Electronic Data Systems admitted Wednesday that a group of con artists got their hands on "tens of millions of dollars" worth of computer audio and video equipment that was supposedly going to be used for a top-secret project abroad.
It was such a secret that no one was around to pick up the check.
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For a company as huge as EDS (NYSE: EDS) this little fiasco isn't that big of a deal.
In fiscal 1999, the computer services company earned $957 million and change on sales of $18.5 billion. Losing $10 million or $20 million or even $30 million is just a drop in the bucket.
Unfortunately, it appears a couple other smaller companies were sucked into this web of deceit.
EDS, according to company officials, was merely serving as the coordinator for what the thieves called "a highly sensitive voice recognition project for NATO."
While details are still very sketchy at this point, it appears that a group of individuals posing as NATO and U.S. Air Force officers worked a procurement scam for this bogus voice recognition project supposedly taking place in the Netherlands.
This all began back in 1997, EDS said.
Once the equipment was shipped to the Netherlands, it and the "customers" disappeared.
EDS said it promptly notified the FBI and other local and international authorities after it figured out something was amiss sometime late last year.
Whether that was immediately after the goods were shipped or after the company realized it couldn't track these guys down is unclear at this point.
EDS can easily absorb a loss like this. They deserve to eat this one.
Where was the invoice on this order? Didn't anyone check these alleged customers' stories?
Maybe EDS has a policy or some kind of handbook lying around that they refer to when negotiating "top secret" deals.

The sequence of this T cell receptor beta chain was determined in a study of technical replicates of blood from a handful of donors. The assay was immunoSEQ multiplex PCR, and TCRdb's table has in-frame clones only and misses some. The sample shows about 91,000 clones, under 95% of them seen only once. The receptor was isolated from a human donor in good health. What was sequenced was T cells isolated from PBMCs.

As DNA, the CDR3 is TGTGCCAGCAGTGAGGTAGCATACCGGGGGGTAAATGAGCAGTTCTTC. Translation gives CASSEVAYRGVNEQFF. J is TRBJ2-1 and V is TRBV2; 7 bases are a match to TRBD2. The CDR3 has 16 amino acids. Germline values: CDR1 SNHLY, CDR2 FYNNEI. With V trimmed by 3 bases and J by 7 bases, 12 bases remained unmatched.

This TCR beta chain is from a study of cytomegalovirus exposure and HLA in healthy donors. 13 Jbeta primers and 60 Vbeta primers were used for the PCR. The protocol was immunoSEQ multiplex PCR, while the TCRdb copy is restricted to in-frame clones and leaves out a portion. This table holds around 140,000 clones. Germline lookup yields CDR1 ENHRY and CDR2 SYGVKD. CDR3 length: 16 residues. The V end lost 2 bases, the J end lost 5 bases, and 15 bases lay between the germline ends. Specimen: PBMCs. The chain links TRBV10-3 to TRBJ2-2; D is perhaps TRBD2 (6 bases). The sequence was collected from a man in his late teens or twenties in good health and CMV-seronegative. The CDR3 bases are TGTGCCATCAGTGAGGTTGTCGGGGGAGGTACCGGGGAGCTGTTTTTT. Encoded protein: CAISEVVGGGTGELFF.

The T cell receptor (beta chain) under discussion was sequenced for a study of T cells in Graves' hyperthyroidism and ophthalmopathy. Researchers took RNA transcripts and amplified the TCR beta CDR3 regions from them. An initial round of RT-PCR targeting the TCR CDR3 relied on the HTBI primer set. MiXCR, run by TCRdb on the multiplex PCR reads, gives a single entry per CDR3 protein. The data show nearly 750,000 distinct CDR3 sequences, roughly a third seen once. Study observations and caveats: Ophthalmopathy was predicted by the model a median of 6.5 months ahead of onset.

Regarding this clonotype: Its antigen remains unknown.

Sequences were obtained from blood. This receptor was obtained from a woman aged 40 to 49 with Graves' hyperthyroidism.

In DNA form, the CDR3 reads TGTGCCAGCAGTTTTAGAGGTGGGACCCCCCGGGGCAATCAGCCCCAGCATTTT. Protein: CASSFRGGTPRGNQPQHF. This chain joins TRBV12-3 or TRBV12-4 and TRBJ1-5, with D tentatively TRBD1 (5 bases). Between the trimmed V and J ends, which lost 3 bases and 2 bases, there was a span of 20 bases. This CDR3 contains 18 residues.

More likely it was the allure of selling to a nameless, faceless entity with bottomless pockets like the Air Force or NATO that seduced them.
I'd be interested to see the paper trail.
Did EDS count this as revenue in 1997 or 1998? Did it record the transaction at all?
Despite the embarrassment, EDS bravely stepped forward to reassure investors that its butt was covered, claiming the scandal would have no material impact on its financial results.
It also said that it had "good and meritorious defenses" against two lawsuits filed by two vendors who got suckered in as well.
One of those lawsuits, according to various reports, was filed in Fort Worth, Texas, by Akai Musical Instrument Corp.
It's safe to say whatever losses Akai and the other unnamed company suffered will be of greater consequence than whatever EDS might have lost. But when you get a chance to fulfill a contract headed up by a company like EDS, you leap first and ask questions later.
Let's not forget that even in this era of multibillion-dollar mergers and paper millionaires disguised as administrative assistants, $10 million or $20 million is still a lot of scratch.
But with so much money flying around everywhere, I guess missing "tens of millions of dollars" worth of equipment is simply the cost of doing business.
Now that the story's hit the press, the hunt will commence (if it hasn't already) for some unfortunate sales rep or middle manager who likely regrets the day he or she ever stumbled upon this unbelievable order.
Better odds of finding the fools that gave away the store than the crooks who knew how to exploit a Fortune 100 company that was na?ve and sloppy.
Investors can only hope this is an isolated incident.